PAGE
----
Added value of extended dynamic simulation in process design and operational planning

Jouni Savolainen

    Research output: ThesisDissertationCollection of Articles


    Design of process industry plants and their automation is a challenging task, especially when cost-effectiveness pressures are ever increasing. This leads to challenges for engineers responsible for this work. This thesis investigates how those challenges could be alleviated by extended use of dynamic process simulation. The current trend of digital twins both calls for and enables this work. As this work relies on simulation models and is computational in nature, digital twins are an enabler. On the other hand, the digital twins call for approaches to extract added value from data, in the case of this thesis, simulation-generated data.
    The present work consists of four case studies from the process industry. Dynamic process simulation is combined with a novel model comparison method, with global sensitivity analysis and with multiple objective optimization. By conducting a massive number of well-planned simulations and analysing the resulting data, it is shown that the challenges could be alleviated. The cases pertain to certain phases of a process industry plant's life cycle, namely early design and operation. Two cases, Paper production and Tower control, target the early design phases, while the Filtration and Bottleneck cases concentrate on the operation phase.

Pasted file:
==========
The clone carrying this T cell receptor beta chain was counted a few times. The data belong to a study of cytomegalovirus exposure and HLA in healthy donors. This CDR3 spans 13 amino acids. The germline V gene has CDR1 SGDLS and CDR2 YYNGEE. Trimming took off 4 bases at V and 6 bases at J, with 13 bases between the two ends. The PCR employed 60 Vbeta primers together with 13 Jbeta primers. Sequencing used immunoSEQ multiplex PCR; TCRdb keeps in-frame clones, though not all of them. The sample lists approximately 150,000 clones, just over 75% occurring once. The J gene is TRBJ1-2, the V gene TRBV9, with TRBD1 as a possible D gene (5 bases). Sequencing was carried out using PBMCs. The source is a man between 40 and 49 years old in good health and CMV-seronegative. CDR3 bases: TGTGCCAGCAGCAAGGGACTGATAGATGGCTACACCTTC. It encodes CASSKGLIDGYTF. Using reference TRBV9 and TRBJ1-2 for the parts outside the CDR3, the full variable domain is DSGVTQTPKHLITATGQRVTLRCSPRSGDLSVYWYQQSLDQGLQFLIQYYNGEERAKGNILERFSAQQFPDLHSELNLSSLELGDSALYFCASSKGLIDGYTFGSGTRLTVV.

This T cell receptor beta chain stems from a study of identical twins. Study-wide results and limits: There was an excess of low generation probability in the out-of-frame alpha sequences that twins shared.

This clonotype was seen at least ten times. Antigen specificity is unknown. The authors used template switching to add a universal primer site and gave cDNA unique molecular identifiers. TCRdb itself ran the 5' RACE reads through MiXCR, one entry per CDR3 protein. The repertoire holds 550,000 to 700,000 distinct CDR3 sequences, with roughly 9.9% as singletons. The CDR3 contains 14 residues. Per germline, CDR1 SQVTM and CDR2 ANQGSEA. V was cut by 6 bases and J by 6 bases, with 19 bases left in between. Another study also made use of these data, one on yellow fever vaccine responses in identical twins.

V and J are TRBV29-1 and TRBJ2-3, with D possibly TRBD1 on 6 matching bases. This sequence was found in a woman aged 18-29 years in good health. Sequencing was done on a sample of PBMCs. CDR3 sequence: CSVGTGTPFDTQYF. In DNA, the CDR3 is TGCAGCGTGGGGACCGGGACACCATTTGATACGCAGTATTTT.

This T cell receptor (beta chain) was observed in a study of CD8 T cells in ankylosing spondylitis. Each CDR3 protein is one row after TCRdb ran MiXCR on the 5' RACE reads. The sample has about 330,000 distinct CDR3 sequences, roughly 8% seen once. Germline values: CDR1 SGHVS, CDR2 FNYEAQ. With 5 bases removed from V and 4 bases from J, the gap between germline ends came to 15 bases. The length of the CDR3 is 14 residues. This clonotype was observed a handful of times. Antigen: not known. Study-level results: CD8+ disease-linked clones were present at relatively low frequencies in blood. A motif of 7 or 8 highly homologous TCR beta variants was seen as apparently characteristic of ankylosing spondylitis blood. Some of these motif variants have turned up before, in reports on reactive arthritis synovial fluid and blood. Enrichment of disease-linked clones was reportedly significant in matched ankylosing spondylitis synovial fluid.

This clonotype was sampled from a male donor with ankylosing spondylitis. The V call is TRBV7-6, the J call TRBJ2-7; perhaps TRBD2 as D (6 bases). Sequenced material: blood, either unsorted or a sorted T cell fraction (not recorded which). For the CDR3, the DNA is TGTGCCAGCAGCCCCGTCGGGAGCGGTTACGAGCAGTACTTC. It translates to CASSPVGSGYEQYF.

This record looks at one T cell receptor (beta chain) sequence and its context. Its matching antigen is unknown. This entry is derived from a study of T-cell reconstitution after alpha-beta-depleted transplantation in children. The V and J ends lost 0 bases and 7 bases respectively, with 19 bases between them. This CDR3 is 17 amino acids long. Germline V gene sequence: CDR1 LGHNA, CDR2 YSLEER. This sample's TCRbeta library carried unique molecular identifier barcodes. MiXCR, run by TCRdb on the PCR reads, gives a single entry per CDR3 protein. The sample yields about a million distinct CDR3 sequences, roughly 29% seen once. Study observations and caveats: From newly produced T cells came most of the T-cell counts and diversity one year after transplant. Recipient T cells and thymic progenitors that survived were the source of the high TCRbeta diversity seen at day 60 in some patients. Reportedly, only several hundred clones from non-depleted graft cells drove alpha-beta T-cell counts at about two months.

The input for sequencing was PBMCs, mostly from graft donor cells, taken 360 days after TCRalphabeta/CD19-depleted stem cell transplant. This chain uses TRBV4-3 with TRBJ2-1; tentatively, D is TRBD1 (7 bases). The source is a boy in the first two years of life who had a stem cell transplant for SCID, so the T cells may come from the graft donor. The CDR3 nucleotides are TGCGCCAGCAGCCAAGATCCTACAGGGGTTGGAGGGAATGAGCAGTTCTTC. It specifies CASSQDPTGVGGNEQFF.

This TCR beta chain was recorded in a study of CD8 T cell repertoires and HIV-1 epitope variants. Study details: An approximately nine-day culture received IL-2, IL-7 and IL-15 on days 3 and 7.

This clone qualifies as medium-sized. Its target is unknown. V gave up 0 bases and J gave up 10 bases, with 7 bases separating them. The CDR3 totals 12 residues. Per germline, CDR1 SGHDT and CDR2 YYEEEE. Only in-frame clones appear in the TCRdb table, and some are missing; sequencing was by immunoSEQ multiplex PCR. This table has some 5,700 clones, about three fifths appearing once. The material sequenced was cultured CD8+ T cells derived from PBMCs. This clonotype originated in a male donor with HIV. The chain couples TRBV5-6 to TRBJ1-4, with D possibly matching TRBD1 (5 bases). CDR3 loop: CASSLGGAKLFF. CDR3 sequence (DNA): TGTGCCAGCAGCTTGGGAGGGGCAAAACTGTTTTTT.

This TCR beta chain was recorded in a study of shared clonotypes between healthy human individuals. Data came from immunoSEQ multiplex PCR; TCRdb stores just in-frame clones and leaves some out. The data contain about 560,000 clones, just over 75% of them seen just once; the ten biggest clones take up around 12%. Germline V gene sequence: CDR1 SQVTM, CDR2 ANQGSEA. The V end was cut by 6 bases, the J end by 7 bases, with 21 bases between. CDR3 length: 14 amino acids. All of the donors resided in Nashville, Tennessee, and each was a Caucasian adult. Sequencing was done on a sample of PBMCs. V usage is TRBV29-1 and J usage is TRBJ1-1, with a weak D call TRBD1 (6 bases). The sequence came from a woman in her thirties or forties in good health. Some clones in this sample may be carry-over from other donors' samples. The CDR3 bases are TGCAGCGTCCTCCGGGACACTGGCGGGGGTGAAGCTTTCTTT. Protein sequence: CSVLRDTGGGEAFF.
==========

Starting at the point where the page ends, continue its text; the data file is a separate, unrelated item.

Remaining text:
The Paper production case shows the utility of the proposed model comparison method. This led to the conclusion that it helps in gaining confidence in optimization results from simplified models, focusing the designer's attention as well as providing insight into the operation of the plant. The Tower control case, combining dynamic process simulation and global sensitivity analysis, highlights process areas where the control designer's attention should be focused. Similarly, the Bottleneck case shows where retrofit actions on an operational plant should be focused. Finally, the Filtration case shows the feasibility of combining dynamic simulation with interactive multiple-objective optimization in providing insight into the process operation. A synthesis of these contributing results then supports the main hypothesis of this thesis: Extended added value or utility can be extracted from simulation models when they are combined with other mathematical methods.
    Original languageEnglish
    QualificationDoctor Degree
    Awarding Institution
    • Aalto University
    • Visala, Arto, Supervisor, External person
    • Karhela, Tommi, Advisor, External person
    Award date7 Jun 2019
    Print ISBNs978-952-60-8546-3
    Electronic ISBNs978-952-60-8547-0
    Publication statusPublished - 7 Jun 2019
    MoE publication typeG5 Doctoral dissertation (article)


    • dynamic simulation
    • global sensivitity analysis
    • model comparison
    • multiple objective opimization


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